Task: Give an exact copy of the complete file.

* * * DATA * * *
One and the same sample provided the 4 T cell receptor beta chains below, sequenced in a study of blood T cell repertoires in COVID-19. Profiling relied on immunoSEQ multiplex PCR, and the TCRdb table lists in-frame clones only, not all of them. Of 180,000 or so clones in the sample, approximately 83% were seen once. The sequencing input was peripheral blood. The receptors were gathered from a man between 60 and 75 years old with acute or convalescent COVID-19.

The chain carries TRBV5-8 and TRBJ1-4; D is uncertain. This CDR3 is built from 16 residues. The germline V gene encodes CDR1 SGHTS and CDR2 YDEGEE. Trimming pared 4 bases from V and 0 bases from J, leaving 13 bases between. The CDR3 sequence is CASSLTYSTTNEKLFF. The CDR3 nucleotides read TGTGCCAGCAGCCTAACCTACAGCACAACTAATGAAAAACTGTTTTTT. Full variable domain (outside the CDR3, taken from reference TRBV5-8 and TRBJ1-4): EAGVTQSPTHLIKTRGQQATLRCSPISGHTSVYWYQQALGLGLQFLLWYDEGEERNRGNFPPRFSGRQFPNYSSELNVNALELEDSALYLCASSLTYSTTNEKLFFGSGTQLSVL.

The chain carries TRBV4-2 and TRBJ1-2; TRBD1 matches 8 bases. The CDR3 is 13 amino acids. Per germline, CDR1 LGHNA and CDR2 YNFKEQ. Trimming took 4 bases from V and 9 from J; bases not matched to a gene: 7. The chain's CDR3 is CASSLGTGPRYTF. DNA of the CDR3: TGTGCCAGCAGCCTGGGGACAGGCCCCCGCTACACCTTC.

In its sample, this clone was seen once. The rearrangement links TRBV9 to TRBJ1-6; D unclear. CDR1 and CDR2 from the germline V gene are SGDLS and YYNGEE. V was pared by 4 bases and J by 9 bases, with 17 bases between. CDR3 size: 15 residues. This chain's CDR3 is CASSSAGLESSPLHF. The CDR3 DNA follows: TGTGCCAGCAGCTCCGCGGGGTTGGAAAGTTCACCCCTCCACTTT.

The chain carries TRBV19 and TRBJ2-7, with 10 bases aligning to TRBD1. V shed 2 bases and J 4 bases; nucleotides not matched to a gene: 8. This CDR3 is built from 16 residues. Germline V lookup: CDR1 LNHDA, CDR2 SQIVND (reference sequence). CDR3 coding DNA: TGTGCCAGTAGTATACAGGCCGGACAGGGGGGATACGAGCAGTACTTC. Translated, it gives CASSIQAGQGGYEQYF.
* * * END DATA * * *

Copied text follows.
One and the same sample provided the 4 T cell receptor beta chains below, sequenced in a study of blood T cell repertoires in COVID-19. Profiling relied on immunoSEQ multiplex PCR, and the TCRdb table lists in-frame clones only, not all of them. Of 180,000 or so clones in the sample, approximately 83% were seen once. The sequencing input was peripheral blood. The receptors were gathered from a man between 60 and 75 years old with acute or convalescent COVID-19.

The chain carries TRBV5-8 and TRBJ1-4; D is uncertain. This CDR3 is built from 16 residues. The germline V gene encodes CDR1 SGHTS and CDR2 YDEGEE. Trimming pared 4 bases from V and 0 bases from J, leaving 13 bases between. The CDR3 sequence is CASSLTYSTTNEKLFF. The CDR3 nucleotides read TGTGCCAGCAGCCTAACCTACAGCACAACTAATGAAAAACTGTTTTTT. Full variable domain (outside the CDR3, taken from reference TRBV5-8 and TRBJ1-4): EAGVTQSPTHLIKTRGQQATLRCSPISGHTSVYWYQQALGLGLQFLLWYDEGEERNRGNFPPRFSGRQFPNYSSELNVNALELEDSALYLCASSLTYSTTNEKLFFGSGTQLSVL.

The chain carries TRBV4-2 and TRBJ1-2; TRBD1 matches 8 bases. The CDR3 is 13 amino acids. Per germline, CDR1 LGHNA and CDR2 YNFKEQ. Trimming took 4 bases from V and 9 from J; bases not matched to a gene: 7. The chain's CDR3 is CASSLGTGPRYTF. DNA of the CDR3: TGTGCCAGCAGCCTGGGGACAGGCCCCCGCTACACCTTC.

In its sample, this clone was seen once. The rearrangement links TRBV9 to TRBJ1-6; D unclear. CDR1 and CDR2 from the germline V gene are SGDLS and YYNGEE. V was pared by 4 bases and J by 9 bases, with 17 bases between. CDR3 size: 15 residues. This chain's CDR3 is CASSSAGLESSPLHF. The CDR3 DNA follows: TGTGCCAGCAGCTCCGCGGGGTTGGAAAGTTCACCCCTCCACTTT.

The chain carries TRBV19 and TRBJ2-7, with 10 bases aligning to TRBD1. V shed 2 bases and J 4 bases; nucleotides not matched to a gene: 8. This CDR3 is built from 16 residues. Germline V lookup: CDR1 LNHDA, CDR2 SQIVND (reference sequence). CDR3 coding DNA: TGTGCCAGTAGTATACAGGCCGGACAGGGGGGATACGAGCAGTACTTC. Translated, it gives CASSIQAGQGGYEQYF.